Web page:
At 8 p.m. local time Greek Prime Minister Alexis Tsipras went on national TV to officially announce his resignation and call for early elections. “The political mandate of the 25 January elections,” he said “has exhausted its limits and now the Greek people have to have their say.”
It was perhaps inevitable. Last Friday the Greek parliament passed the third bailout package (worth €86 billion over three years), which committed the country to more austerity: the very thing Tsipras and his party vowed to oppose when they were elected in January. Unsurprisingly (given the platform they were elected on) 32 of Syriza’s 149 MPs voted against the bailout while 11 abstained.
This meant that Syriza had to all intents and purposes lost its parliamentary majority. It had to rely on the votes of opposition parties for the bill to pass. From that point on almost everyone in Greece knew elections were coming.
The Greek constitution mandates that least a month’s notice must be given for national elections so they are likely to be held in late September at the earliest. September 20 is where the smart money is. But first due process must be observed. After his speech Tsipras went to meet with Greece’s head of State, President Prokopis Pavlopoulos, to inform him that he could no longer govern with a majority. Now it falls to Greece’s second-largest party, New Democracy, to see if it can form a government. If it can’t (which it almost certainly won’t) the chance is then offered to the third-largest party, the neo-Nazi Golden Dawn.
It is almost certain that neither of the two will be able to gather enough numbers, even with coalitions, to be able to form a government—especially since no party would consider allying with Golden Dawn. So elections it is.
Which is what Tsipras both expects and wants. It may seem a bold, if not foolish statement to make of a man who has just resigned, but Tsipras’s star is rising.
There are several reasons for this. Perhaps the most important of which is that there are simply no credible alternatives to him. He benefits from an opposition in disarray. New Democracy has a new and untested leader; Golden Dawn are Nazis; and PASOK, the centre-left party that ruled Greece, almost uninterrupted, for over 20 years may not even reach the required threshold to enter parliament.
More interesting (or inexplicable, depending on your point of view) is the fact that the colossal U-turn Tsipras has performed in office—going from the face of the pan-European anti-austerity movement to a man that signed up to the toughest austerity measures yet seen on the continent—has convinced many Greeks who once thought he was too extreme that he is a pragmatist. In the end he has proved to be someone you can do business with. It’s crazy, but so is Greek politics.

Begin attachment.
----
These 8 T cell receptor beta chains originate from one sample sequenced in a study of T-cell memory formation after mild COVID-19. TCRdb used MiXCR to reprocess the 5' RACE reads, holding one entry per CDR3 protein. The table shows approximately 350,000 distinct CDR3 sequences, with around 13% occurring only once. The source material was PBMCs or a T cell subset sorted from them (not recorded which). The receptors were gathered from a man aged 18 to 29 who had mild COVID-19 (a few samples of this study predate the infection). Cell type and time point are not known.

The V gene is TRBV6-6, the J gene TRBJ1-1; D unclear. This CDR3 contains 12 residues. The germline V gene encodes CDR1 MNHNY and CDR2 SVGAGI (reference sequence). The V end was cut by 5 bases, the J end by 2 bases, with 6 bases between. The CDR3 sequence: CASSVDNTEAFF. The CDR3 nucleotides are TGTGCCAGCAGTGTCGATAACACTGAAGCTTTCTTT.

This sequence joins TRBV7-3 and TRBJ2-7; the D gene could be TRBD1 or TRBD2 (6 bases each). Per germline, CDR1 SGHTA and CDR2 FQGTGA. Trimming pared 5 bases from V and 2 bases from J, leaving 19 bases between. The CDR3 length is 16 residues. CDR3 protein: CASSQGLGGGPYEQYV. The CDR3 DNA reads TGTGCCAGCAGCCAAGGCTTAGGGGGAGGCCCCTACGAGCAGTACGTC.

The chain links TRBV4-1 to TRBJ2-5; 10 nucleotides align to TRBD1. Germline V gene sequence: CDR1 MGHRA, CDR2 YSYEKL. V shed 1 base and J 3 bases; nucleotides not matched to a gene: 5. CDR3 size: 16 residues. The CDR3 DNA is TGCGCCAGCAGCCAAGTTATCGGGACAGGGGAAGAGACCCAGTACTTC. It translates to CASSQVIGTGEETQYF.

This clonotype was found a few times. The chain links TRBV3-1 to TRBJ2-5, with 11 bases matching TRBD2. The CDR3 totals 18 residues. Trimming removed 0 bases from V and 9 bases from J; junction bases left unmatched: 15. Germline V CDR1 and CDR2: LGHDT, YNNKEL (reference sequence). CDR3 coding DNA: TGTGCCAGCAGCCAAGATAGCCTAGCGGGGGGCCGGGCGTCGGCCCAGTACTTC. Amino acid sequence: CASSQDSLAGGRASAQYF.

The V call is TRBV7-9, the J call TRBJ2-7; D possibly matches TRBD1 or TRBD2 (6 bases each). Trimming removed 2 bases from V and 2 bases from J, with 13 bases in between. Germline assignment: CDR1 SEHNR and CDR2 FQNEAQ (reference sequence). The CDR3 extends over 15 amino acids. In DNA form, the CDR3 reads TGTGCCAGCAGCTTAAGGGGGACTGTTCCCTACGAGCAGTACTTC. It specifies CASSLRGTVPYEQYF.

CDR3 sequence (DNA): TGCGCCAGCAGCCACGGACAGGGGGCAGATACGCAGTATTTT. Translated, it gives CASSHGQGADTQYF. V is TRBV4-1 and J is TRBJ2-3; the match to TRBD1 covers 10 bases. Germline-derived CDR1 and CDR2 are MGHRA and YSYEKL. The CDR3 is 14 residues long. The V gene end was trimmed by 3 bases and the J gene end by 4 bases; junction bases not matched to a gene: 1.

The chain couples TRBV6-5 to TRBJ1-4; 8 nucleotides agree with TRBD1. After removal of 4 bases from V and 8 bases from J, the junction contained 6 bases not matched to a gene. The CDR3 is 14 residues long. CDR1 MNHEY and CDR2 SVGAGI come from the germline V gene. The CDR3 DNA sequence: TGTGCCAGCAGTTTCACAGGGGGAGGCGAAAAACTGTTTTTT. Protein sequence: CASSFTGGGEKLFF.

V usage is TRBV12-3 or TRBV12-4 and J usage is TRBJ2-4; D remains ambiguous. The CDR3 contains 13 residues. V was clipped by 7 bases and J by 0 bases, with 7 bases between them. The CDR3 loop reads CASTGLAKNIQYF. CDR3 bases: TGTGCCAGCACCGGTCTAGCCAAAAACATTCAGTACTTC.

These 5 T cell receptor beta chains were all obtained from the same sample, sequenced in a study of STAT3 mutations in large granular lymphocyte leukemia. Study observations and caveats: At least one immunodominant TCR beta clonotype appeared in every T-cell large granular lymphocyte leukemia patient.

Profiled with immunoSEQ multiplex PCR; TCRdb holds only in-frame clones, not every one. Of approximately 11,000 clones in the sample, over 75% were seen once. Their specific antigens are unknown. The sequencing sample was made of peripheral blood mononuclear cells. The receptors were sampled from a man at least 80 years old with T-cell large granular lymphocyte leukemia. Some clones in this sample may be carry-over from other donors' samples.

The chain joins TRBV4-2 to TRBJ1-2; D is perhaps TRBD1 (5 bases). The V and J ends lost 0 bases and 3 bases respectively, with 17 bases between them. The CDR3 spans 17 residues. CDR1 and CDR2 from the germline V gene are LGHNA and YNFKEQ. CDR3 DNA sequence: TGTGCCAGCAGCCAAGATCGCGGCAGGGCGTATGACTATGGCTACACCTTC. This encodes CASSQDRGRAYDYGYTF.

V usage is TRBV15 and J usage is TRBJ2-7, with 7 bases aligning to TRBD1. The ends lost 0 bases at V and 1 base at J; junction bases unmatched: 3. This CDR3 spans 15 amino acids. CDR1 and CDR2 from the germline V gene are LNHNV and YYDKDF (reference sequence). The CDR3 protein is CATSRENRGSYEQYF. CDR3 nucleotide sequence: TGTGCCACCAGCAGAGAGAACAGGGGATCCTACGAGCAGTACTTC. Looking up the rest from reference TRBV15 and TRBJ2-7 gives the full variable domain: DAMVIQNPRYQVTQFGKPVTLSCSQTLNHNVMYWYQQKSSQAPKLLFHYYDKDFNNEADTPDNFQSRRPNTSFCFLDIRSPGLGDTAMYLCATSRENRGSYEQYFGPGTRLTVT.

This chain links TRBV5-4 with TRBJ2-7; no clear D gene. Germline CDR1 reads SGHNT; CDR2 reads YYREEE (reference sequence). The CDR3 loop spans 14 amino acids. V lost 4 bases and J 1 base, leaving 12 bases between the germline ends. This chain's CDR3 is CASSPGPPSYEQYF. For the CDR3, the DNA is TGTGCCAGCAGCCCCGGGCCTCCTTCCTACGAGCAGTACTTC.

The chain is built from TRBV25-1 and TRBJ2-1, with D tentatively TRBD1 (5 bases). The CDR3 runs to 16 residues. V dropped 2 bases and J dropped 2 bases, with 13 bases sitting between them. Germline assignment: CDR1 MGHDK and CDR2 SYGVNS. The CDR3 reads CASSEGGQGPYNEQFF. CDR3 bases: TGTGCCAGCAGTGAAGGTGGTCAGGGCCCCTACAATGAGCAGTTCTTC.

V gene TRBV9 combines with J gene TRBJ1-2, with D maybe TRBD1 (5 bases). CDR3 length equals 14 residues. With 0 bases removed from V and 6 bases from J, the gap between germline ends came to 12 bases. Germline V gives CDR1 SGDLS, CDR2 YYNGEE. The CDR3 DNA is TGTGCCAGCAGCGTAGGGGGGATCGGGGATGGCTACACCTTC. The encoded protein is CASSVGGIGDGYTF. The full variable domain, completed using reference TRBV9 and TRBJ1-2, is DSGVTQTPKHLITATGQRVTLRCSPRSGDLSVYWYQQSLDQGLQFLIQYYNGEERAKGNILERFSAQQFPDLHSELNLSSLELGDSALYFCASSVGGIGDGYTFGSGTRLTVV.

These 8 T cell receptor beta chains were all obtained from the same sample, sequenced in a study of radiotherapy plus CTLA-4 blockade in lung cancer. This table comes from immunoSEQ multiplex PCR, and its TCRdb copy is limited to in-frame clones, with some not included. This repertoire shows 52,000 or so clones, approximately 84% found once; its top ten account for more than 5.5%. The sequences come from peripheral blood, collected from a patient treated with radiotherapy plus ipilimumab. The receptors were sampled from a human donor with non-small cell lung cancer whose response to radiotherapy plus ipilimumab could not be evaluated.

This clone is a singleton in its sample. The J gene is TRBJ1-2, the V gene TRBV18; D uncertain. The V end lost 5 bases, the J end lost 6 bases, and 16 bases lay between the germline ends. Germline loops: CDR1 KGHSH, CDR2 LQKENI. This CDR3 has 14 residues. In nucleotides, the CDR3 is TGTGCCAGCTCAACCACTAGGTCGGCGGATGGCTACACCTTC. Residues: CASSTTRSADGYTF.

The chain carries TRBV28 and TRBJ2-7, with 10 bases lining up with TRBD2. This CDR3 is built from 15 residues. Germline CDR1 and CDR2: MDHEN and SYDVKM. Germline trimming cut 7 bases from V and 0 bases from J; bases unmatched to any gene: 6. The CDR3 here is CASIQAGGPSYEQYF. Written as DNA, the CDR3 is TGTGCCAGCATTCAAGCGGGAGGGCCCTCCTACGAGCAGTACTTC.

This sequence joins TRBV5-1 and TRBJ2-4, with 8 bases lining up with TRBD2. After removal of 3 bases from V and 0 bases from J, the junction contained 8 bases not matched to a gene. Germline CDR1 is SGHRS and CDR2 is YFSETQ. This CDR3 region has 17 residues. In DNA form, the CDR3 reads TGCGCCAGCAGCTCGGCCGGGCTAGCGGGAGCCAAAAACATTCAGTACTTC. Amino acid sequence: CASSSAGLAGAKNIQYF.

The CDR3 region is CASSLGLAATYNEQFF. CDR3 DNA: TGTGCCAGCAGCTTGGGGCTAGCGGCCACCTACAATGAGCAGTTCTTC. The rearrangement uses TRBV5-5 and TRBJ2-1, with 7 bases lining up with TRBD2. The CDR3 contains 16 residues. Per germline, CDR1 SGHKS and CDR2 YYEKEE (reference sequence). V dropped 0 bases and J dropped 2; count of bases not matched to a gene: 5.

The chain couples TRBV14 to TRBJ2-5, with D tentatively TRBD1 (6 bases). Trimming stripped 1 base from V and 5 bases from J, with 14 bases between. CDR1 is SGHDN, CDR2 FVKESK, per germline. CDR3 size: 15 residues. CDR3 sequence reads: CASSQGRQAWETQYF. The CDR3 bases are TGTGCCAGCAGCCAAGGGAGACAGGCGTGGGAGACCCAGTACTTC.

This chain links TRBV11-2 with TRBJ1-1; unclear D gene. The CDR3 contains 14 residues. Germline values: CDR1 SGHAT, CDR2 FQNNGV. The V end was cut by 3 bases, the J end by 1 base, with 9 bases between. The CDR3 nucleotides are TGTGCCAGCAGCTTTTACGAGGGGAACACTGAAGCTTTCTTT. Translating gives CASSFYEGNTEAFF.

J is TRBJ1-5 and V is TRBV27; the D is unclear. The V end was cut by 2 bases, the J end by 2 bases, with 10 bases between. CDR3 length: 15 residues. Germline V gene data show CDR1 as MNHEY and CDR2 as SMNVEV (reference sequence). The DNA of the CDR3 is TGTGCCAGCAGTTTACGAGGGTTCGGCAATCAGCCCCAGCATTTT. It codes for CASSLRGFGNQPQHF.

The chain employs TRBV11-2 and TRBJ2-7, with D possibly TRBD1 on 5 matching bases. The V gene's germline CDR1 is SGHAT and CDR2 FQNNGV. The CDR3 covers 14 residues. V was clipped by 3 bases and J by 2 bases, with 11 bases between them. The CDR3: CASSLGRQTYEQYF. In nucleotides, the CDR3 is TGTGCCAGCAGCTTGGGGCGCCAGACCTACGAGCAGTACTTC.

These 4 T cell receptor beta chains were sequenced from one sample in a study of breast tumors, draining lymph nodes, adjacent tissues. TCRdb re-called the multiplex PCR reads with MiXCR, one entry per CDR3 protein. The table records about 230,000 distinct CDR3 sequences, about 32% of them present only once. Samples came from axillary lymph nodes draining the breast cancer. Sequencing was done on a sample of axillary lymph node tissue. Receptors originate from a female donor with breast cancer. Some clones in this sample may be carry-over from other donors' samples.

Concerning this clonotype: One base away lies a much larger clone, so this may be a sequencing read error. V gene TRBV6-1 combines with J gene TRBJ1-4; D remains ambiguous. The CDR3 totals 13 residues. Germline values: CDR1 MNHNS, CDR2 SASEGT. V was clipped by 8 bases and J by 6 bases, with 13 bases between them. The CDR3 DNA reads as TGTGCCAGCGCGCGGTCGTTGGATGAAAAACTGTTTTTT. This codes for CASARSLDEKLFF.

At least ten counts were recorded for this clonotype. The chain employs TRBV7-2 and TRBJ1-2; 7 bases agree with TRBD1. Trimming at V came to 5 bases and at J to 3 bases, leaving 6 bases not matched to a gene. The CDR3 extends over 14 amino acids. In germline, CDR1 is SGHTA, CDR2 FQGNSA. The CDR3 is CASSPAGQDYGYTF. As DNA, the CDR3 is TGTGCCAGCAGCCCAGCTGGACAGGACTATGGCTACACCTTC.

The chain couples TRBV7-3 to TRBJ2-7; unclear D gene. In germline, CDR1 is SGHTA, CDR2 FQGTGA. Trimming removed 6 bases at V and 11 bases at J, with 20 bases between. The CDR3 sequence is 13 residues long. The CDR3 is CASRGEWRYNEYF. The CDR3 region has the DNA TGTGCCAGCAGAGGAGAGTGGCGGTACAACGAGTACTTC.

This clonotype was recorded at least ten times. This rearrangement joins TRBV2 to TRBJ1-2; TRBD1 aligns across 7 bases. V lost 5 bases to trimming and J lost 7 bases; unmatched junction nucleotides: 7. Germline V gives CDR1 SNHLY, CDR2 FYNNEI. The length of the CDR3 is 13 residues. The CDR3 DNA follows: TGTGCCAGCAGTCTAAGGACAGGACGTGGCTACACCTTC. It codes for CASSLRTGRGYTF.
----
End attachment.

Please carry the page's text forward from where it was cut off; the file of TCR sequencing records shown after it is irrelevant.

He is arguably the sole public figure of any political stature in Greece. And the polls reflect this fact. In June, a University of Macedonia for Skai poll had Syriza at 34.5 percent—an 18-point lead over New Democracy, with a mere 16.5 percent. Regardless of the flip-flops and worsening crisis and the capital controls, Tsipras still dominates the electoral landscape, although this can disappear very quickly.
Which is the first reason that he has to strike now.
The second reason is that the third bailout may have been passed but its measures haven’t been implemented yet. The pension reform and public sector cuts haven’t yet arrived. The increased suffering hasn’t started. The riots haven’t begun. Here again, he benefits from timing. The bailout was passed in August—the one month when the country more or less shuts down. Greeks aren’t rioting or demonstrating. They’re on holiday.
It’s going to be a hard winter. Chaos will once again come to the country’s major cities. Greeks may be sunbathing on islands but everyone you speak to is bracing themselves for tougher times ahead. With insurrection within his own ranks and the likelihood that his popularity will only decrease as time wears on as the bailout’s measures bite, Tsipras was boxed into a corner. He only really had one play, but, counter-intuitively for a gamble born of desperation, it is both relatively safe and almost certain to succeed.
Elections will come and Tsipras will win. With a fresh popular mandate behind him (the third one in nine months, including the July 5 referendum) Syriza’s rebels—at least those that don’t break from the party—will be quieted; the country will have given its blessing to his about-face ;and he can, finally, begin to govern. It is just how good a job he is able to make of this that will determine Greece’s future for the next half-decade, if not longer.